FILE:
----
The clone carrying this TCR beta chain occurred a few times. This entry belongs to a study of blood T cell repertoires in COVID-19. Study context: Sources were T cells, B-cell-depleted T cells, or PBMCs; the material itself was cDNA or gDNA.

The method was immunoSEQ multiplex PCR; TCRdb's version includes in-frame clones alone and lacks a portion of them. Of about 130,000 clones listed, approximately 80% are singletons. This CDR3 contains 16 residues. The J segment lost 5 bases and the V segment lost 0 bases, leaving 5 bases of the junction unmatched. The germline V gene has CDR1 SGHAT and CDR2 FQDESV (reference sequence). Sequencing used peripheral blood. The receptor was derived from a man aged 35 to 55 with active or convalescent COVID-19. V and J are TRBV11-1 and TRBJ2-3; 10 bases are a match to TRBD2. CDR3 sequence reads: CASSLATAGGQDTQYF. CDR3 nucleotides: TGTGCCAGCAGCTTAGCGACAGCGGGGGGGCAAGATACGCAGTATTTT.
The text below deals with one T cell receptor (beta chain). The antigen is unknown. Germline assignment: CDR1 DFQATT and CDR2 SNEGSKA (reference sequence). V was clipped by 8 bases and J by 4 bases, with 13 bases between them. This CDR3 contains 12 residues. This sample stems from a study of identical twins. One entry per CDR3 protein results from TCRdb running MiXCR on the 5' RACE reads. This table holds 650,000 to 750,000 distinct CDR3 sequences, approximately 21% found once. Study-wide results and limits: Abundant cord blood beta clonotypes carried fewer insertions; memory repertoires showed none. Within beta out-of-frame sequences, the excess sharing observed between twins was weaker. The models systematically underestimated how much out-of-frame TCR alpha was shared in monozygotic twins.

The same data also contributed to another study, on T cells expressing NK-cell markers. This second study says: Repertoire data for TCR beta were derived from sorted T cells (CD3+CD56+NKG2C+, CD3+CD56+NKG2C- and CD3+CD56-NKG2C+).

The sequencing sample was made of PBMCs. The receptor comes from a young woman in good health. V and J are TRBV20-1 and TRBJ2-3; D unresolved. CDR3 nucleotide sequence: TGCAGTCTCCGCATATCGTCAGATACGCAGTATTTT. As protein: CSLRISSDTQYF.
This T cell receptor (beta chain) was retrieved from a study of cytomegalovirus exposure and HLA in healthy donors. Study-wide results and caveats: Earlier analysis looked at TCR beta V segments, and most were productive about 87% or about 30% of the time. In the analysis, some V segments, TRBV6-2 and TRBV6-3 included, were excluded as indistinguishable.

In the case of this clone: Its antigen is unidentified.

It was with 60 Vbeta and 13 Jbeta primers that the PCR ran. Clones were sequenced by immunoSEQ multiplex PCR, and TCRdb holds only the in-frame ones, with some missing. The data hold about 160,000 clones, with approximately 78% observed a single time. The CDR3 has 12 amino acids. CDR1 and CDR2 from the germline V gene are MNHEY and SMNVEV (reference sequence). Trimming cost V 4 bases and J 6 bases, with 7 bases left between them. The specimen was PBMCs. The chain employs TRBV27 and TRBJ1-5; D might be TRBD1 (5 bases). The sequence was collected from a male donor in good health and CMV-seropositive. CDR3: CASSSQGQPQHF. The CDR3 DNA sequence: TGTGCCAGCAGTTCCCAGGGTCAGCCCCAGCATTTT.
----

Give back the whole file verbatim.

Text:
The clone carrying this TCR beta chain occurred a few times. This entry belongs to a study of blood T cell repertoires in COVID-19. Study context: Sources were T cells, B-cell-depleted T cells, or PBMCs; the material itself was cDNA or gDNA.

The method was immunoSEQ multiplex PCR; TCRdb's version includes in-frame clones alone and lacks a portion of them. Of about 130,000 clones listed, approximately 80% are singletons. This CDR3 contains 16 residues. The J segment lost 5 bases and the V segment lost 0 bases, leaving 5 bases of the junction unmatched. The germline V gene has CDR1 SGHAT and CDR2 FQDESV (reference sequence). Sequencing used peripheral blood. The receptor was derived from a man aged 35 to 55 with active or convalescent COVID-19. V and J are TRBV11-1 and TRBJ2-3; 10 bases are a match to TRBD2. CDR3 sequence reads: CASSLATAGGQDTQYF. CDR3 nucleotides: TGTGCCAGCAGCTTAGCGACAGCGGGGGGGCAAGATACGCAGTATTTT.
The text below deals with one T cell receptor (beta chain). The antigen is unknown. Germline assignment: CDR1 DFQATT and CDR2 SNEGSKA (reference sequence). V was clipped by 8 bases and J by 4 bases, with 13 bases between them. This CDR3 contains 12 residues. This sample stems from a study of identical twins. One entry per CDR3 protein results from TCRdb running MiXCR on the 5' RACE reads. This table holds 650,000 to 750,000 distinct CDR3 sequences, approximately 21% found once. Study-wide results and limits: Abundant cord blood beta clonotypes carried fewer insertions; memory repertoires showed none. Within beta out-of-frame sequences, the excess sharing observed between twins was weaker. The models systematically underestimated how much out-of-frame TCR alpha was shared in monozygotic twins.

The same data also contributed to another study, on T cells expressing NK-cell markers. This second study says: Repertoire data for TCR beta were derived from sorted T cells (CD3+CD56+NKG2C+, CD3+CD56+NKG2C- and CD3+CD56-NKG2C+).

The sequencing sample was made of PBMCs. The receptor comes from a young woman in good health. V and J are TRBV20-1 and TRBJ2-3; D unresolved. CDR3 nucleotide sequence: TGCAGTCTCCGCATATCGTCAGATACGCAGTATTTT. As protein: CSLRISSDTQYF.
This T cell receptor (beta chain) was retrieved from a study of cytomegalovirus exposure and HLA in healthy donors. Study-wide results and caveats: Earlier analysis looked at TCR beta V segments, and most were productive about 87% or about 30% of the time. In the analysis, some V segments, TRBV6-2 and TRBV6-3 included, were excluded as indistinguishable.

In the case of this clone: Its antigen is unidentified.

It was with 60 Vbeta and 13 Jbeta primers that the PCR ran. Clones were sequenced by immunoSEQ multiplex PCR, and TCRdb holds only the in-frame ones, with some missing. The data hold about 160,000 clones, with approximately 78% observed a single time. The CDR3 has 12 amino acids. CDR1 and CDR2 from the germline V gene are MNHEY and SMNVEV (reference sequence). Trimming cost V 4 bases and J 6 bases, with 7 bases left between them. The specimen was PBMCs. The chain employs TRBV27 and TRBJ1-5; D might be TRBD1 (5 bases). The sequence was collected from a male donor in good health and CMV-seropositive. CDR3: CASSSQGQPQHF. The CDR3 DNA sequence: TGTGCCAGCAGTTCCCAGGGTCAGCCCCAGCATTTT.